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Way to go, Washington | Insight Guides Blog

Way to go, Washington

Capitol building in Washington D.C. with the Lincoln Memorial and Washington Monument
Capitol building in Washington D.C. with the Lincoln Memorial and Washington Monument. Photo: Steve Heap/Shuttrerstock


In climate and flavor, Washington is Southern. (It lies south of the Mason-Dixon Line, the boundary between Pennsylvania and Maryland that had traditionally separated the North from “Dixie,” the South.) It was the first modern city built from scratch to be a national capital. In 1790, George Washington himself picked the spot for the “Federal City” that was to bear his name, and laid the cornerstone of the Capitol; but he died before Congress first met here in 1800. Virginia and Maryland ceded parts of their state territory along the Potomac River for the site set aside as the District of Columbia–“DC.”

Broad avenues radiating like spokes from the Capitol and White House are lined with government buildings designed to impress. The architectural styles adopted over two centuries are a mirror of changing official taste, from Greek and Roman to contemporary steel and glass. There are no skyscrapers or industrial installations here and the setting is verdant with plenty of open spaces, parks, fountains, and monuments. If all this seems reminiscent of Paris, there is good reason. The man who laid out the plans for DC was Pierre Charles L’Enfant, a Frenchman inspired by memories of home.

Aerial view of The White House in Washington D.C. from the Washington Monument. Photo:  Vacclav/Shutterstock

Some of the monuments are both beautiful and central to American history. Preeminent is the Lincoln Memorial; the great seated statue of Abraham Lincoln. It is surrounded by the words of the Gettysburg Address, which many American schoolchildren learn by heart, and symbolizes the healed trauma of the Civil War. It faces the spot where Martin Luther King, Jr. made his “I Have a Dream” address to civil rights marchers demanding fulfillment of Lincoln’s ideals. Beyond the memorial’s Reflecting Pool, the Washington Monument spears the clouds through a ring of flags. Nearby, cherry blossom trees that were a gift from Japan encircle the Potomac’s Tidal Basin and the classic white marble temple dedicated to Thomas Jefferson, author of the Declaration of Independence. These spacious vistas are grand without being grandiose.

Washington manages to combine the educational with the entertaining. Families with kids in tow line up to see Ford’s Theatre, where Lincoln was assassinated; the dinosaurs at the Natural History Museum; George Washington’s wooden false teeth at Mt. Vernon; and the famous panda bears at the National Zoo. More lines form at the Air and Space Museum’s exciting displays. Other offshoots of the Smithsonian Institution house a treasure trove of milestones gleaned from what could be called the American century.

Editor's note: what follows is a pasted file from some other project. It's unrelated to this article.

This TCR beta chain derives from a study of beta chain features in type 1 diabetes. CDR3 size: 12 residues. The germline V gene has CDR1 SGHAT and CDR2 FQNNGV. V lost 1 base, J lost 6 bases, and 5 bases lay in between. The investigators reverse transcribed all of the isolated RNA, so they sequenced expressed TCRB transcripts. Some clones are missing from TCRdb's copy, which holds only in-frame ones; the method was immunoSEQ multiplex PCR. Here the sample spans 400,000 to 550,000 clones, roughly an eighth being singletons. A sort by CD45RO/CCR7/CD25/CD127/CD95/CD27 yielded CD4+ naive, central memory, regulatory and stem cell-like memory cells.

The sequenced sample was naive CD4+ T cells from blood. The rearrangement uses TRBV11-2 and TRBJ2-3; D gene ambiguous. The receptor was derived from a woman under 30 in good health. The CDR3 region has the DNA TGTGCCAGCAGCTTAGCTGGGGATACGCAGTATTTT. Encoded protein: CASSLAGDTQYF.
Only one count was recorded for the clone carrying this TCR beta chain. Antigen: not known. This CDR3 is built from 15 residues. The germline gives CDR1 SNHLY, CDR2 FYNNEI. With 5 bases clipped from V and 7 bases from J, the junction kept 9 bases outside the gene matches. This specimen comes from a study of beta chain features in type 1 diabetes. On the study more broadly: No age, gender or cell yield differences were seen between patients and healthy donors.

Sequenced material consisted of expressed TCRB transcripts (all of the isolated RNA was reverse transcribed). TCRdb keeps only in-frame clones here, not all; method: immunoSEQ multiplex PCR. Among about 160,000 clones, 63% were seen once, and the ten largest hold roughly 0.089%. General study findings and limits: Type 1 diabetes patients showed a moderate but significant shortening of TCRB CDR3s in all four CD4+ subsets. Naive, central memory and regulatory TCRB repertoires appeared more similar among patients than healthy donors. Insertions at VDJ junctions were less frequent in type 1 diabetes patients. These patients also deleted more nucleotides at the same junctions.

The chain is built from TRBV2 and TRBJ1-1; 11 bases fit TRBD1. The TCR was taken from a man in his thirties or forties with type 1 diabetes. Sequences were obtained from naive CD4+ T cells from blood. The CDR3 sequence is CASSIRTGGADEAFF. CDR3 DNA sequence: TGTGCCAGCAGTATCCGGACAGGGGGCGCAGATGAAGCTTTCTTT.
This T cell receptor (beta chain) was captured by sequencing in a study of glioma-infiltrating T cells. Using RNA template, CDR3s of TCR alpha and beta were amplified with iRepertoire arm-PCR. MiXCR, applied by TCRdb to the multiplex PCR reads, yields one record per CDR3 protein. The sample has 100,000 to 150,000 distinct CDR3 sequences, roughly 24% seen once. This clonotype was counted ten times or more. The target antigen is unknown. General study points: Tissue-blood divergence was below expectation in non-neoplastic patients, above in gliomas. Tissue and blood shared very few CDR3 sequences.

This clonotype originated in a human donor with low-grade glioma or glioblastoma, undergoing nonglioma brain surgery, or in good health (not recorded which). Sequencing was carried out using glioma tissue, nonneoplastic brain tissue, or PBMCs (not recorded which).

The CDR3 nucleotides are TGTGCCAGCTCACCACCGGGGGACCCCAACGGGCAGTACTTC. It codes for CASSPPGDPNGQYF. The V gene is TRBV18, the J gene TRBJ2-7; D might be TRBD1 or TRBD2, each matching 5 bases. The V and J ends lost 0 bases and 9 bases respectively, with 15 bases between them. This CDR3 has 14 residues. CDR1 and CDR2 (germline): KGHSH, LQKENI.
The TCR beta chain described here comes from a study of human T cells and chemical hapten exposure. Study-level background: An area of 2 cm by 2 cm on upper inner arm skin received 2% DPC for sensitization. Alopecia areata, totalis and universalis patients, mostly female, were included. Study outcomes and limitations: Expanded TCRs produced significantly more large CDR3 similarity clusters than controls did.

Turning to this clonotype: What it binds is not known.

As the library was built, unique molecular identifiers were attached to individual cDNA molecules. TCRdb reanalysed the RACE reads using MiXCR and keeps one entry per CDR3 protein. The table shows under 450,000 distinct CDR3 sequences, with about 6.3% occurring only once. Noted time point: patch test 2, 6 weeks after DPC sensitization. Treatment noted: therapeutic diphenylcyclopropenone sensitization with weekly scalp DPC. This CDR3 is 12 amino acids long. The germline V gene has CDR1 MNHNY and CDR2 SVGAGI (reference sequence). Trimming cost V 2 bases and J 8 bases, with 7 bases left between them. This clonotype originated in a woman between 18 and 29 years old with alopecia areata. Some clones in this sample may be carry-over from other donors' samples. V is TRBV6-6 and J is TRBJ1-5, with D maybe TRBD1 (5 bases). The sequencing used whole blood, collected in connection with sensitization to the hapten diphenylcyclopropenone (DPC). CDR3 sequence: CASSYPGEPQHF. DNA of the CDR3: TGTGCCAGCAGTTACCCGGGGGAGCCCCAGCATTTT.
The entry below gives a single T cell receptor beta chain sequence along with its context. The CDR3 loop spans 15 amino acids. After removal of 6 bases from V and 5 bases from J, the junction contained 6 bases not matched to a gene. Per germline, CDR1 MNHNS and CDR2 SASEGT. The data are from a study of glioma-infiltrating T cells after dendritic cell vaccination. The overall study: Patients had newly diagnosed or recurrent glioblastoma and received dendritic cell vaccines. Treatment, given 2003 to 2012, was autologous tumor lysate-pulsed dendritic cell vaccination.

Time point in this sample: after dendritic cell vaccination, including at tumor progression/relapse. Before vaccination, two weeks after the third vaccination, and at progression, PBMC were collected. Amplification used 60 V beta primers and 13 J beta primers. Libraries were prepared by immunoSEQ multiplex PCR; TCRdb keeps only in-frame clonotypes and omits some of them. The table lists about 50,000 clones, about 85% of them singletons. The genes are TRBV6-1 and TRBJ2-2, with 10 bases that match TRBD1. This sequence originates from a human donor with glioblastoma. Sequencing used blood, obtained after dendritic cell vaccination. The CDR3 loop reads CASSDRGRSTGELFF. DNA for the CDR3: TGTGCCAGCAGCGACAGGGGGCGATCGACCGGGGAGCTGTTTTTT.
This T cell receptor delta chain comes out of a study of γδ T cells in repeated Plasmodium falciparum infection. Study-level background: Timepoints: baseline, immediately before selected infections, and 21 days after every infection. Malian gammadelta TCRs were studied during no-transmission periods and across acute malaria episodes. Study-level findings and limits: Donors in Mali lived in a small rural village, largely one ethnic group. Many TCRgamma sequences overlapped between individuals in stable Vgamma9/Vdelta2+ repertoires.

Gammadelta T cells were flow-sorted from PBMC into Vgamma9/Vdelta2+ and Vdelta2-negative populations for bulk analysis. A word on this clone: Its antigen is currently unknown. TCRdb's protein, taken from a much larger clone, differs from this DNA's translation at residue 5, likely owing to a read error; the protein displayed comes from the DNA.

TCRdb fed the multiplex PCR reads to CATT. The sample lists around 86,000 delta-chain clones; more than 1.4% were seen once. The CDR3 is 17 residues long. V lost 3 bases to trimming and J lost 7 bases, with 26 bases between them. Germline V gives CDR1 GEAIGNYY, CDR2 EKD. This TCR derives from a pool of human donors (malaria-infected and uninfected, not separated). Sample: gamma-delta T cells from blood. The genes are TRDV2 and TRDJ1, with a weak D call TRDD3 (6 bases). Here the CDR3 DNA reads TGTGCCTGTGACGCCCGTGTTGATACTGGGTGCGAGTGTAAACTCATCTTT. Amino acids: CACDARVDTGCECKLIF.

National Air and Space Museum, Washington. Photo: f11photo/Shutterstock

Visitors fill the magnificent National Gallery of Art; they line up to see the original Shakespeare folios in the Folger Shakespeare Library, the Declaration of Independence at the National Archives, and the Gutenberg Bible at the Library of Congress. They also attend concerts and stage productions at the Kennedy Center. They wander among the dogwood trees in the gardens of Dumbarton Oaks, stroll the tree-lined streets of Georgetown, and cluster in the Rotunda under the Capitol dome.

Most Washingtonians work for the government–the average federal payroll in the District of Columbia is approximately $100,000 and is the highest among all federal employees nationwide. They come from every state in the Union, are well educated, and there’s a higher-than-average percentage of single women. For fun, they go to the bars and restaurants of Adams Morgan and Georgetown. The latter, an elegant residential district founded in 1665, is noted for its shady streets lined with Georgian houses. Today, these are the homes of the capital’s movers and shakers. Washington is also home to a number of leading colleges and universities, which add to the city’s vibrant social scene.

Townhouses in Georgetown, Washington D.C. Photo: Cameron Whitman/Shutterstock

In Washington, there’s always something new or surprising going on. A person can stand for hours shouting protests in front of the FBI building and no one will bat an eye, while another camps 20 yards (18 m) from the White House to air a grievance. In Washington, people surface at different times of day: dawn commuters, parents on the school run, young executives, tourists, Georgetown dowagers walking pedigree dogs, the after-work happy-hour gang, restaurant crowds, and the night owls; all forming a colorful tapestry.

After a trip to DC, Americans return home feeling patriotic and edified. Foreign visitors leave with a sense of astonished discovery.


Read more: Insight Guide USA on the Road is a comprehensive full-colour guide to travelling this mighty country by car, with a focus on the US's people, history and culture. The book is illustrated throughout with hundreds of beautiful, specially commissioned colour photographs.

Find out more about the United States in our Destination guide.

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